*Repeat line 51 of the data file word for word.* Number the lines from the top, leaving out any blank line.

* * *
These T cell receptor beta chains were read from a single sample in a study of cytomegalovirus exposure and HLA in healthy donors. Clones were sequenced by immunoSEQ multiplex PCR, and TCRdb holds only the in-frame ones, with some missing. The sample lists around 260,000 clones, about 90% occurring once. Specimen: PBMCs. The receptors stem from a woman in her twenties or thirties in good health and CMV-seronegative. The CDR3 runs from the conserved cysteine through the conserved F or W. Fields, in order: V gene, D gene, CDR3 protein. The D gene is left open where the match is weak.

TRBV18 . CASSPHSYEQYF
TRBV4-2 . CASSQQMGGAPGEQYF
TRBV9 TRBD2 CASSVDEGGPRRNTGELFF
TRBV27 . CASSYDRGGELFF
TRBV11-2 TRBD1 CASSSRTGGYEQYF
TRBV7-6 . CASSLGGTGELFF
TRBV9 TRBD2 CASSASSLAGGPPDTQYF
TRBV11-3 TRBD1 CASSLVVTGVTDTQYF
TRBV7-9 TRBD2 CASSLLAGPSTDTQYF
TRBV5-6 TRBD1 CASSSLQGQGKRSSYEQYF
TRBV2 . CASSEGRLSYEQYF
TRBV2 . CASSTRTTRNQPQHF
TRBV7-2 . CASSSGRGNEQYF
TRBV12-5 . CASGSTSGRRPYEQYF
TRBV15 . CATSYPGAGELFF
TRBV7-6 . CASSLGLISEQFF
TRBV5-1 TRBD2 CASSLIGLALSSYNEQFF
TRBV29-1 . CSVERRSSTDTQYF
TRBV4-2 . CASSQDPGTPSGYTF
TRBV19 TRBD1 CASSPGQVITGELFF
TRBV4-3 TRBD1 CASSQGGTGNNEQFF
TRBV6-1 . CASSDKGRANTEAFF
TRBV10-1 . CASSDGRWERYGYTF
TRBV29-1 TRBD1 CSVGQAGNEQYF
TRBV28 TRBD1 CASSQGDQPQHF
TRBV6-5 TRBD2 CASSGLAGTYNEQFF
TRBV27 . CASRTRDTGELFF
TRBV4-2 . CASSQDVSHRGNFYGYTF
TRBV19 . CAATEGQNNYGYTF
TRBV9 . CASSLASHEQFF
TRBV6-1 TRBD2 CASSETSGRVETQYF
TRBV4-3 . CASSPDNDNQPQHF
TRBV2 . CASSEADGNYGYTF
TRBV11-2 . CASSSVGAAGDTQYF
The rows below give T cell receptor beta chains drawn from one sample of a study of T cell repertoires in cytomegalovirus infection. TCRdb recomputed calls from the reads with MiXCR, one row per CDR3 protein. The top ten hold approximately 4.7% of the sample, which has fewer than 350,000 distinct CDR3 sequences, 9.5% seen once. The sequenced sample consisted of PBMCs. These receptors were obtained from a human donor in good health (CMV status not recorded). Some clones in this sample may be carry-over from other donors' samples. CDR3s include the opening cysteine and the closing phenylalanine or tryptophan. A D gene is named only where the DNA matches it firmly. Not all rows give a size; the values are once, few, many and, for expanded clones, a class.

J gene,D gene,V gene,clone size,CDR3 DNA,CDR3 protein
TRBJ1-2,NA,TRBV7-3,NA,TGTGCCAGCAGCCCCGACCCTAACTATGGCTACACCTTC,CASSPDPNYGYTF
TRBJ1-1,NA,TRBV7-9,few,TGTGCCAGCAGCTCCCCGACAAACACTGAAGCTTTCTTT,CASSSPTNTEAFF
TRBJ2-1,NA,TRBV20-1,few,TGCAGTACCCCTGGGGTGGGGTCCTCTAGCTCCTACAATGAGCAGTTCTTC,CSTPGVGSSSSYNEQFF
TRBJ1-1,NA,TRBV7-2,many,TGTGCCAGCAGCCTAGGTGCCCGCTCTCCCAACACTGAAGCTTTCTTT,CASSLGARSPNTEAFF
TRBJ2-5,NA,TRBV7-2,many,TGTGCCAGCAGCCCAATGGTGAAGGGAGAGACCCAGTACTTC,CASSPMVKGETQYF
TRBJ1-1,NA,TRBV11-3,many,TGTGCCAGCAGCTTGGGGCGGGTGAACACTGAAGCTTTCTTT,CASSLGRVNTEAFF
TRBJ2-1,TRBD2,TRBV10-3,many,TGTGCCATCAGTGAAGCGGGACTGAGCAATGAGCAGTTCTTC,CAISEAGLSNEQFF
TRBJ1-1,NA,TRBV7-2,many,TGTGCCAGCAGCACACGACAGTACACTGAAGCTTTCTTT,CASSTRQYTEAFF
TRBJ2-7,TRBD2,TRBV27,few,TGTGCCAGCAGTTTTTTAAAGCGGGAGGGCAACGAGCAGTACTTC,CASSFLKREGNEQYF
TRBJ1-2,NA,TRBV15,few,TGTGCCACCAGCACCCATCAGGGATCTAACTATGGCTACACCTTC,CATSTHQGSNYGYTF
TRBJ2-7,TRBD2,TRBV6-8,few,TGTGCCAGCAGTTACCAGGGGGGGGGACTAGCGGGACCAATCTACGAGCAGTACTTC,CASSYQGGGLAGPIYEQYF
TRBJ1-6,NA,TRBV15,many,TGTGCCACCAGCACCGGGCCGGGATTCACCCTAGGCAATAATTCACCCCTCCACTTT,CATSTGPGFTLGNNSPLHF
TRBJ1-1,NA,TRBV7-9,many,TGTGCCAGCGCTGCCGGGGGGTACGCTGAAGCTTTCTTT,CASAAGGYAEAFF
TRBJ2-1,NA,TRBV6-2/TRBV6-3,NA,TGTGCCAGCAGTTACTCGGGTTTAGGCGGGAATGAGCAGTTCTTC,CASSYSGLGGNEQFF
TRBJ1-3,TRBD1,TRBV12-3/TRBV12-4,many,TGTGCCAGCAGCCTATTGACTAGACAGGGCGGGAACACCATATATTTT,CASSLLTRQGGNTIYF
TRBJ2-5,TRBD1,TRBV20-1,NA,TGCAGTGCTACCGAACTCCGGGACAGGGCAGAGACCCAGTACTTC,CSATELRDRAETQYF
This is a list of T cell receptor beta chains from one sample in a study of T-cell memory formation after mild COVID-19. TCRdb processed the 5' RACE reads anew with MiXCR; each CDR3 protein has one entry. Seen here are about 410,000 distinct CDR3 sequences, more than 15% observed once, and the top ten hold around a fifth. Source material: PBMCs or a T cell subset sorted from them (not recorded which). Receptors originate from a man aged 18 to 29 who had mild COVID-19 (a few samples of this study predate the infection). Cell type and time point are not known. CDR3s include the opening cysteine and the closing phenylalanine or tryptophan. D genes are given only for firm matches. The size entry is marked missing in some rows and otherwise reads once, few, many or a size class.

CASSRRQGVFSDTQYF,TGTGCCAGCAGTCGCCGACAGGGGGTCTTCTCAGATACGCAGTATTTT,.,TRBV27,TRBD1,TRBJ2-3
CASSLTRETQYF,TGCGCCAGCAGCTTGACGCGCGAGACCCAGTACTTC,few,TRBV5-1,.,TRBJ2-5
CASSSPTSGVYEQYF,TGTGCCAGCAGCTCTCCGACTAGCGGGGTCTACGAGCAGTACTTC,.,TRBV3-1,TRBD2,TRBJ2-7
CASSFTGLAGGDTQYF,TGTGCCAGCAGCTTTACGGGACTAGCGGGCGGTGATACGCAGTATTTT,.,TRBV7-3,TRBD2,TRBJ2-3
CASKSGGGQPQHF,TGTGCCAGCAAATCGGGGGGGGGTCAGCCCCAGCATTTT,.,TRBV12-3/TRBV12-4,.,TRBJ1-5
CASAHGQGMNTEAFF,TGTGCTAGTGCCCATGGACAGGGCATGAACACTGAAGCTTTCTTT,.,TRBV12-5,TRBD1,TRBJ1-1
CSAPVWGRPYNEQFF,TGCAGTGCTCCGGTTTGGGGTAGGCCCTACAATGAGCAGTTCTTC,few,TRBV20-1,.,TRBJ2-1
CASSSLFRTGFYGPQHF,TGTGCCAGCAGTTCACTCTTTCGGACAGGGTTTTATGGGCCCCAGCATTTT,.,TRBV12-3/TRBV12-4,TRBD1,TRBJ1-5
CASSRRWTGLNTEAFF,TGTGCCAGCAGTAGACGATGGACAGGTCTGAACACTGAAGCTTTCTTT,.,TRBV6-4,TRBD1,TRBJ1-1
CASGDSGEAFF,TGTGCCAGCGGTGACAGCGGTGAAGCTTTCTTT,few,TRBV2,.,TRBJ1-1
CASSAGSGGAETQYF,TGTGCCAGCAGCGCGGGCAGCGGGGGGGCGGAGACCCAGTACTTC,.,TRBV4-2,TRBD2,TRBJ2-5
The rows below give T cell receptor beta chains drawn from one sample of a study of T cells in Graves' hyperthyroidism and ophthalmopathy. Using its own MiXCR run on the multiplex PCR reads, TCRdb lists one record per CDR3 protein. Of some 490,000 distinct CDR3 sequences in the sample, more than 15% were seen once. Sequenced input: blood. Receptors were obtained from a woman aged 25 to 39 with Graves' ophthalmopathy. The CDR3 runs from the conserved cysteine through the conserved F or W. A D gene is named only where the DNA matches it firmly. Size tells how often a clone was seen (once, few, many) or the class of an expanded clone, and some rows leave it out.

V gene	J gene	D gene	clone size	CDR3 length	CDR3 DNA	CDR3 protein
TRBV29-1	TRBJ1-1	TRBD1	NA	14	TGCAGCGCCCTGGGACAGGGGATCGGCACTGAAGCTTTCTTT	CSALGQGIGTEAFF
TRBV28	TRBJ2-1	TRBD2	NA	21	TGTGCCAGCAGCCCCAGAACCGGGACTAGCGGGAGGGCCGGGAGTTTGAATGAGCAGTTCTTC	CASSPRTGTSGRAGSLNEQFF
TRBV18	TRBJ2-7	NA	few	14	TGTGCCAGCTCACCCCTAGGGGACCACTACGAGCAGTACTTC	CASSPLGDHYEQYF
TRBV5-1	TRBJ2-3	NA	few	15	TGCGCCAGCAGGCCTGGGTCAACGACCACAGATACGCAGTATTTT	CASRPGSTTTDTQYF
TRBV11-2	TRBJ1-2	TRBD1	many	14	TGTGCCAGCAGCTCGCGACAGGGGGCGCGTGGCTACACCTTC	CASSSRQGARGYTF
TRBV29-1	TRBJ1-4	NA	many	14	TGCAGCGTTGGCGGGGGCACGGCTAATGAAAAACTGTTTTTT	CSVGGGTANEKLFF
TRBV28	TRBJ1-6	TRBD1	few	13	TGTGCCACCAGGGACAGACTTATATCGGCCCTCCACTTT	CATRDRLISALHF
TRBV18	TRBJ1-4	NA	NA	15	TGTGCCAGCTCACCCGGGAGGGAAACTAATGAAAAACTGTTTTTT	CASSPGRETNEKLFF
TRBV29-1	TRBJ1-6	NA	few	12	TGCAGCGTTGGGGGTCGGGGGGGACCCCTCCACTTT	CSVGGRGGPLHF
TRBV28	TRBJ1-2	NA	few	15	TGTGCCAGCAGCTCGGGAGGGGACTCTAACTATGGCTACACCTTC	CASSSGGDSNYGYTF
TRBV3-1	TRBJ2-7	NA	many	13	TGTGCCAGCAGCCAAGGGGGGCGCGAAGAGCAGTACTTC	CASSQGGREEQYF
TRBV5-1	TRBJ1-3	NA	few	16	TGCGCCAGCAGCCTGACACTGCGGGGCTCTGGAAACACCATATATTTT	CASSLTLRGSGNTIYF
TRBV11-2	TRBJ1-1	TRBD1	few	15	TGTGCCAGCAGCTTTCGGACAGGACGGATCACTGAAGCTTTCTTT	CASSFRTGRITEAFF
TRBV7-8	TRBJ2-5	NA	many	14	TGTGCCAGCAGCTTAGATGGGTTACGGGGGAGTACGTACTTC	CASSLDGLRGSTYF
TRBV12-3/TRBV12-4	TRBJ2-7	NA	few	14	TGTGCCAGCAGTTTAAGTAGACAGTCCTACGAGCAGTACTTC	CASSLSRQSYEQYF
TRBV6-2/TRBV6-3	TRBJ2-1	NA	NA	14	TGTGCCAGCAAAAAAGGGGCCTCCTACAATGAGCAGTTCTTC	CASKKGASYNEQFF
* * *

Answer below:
TRBJ2-1,NA,TRBV6-2/TRBV6-3,NA,TGTGCCAGCAGTTACTCGGGTTTAGGCGGGAATGAGCAGTTCTTC,CASSYSGLGGNEQFF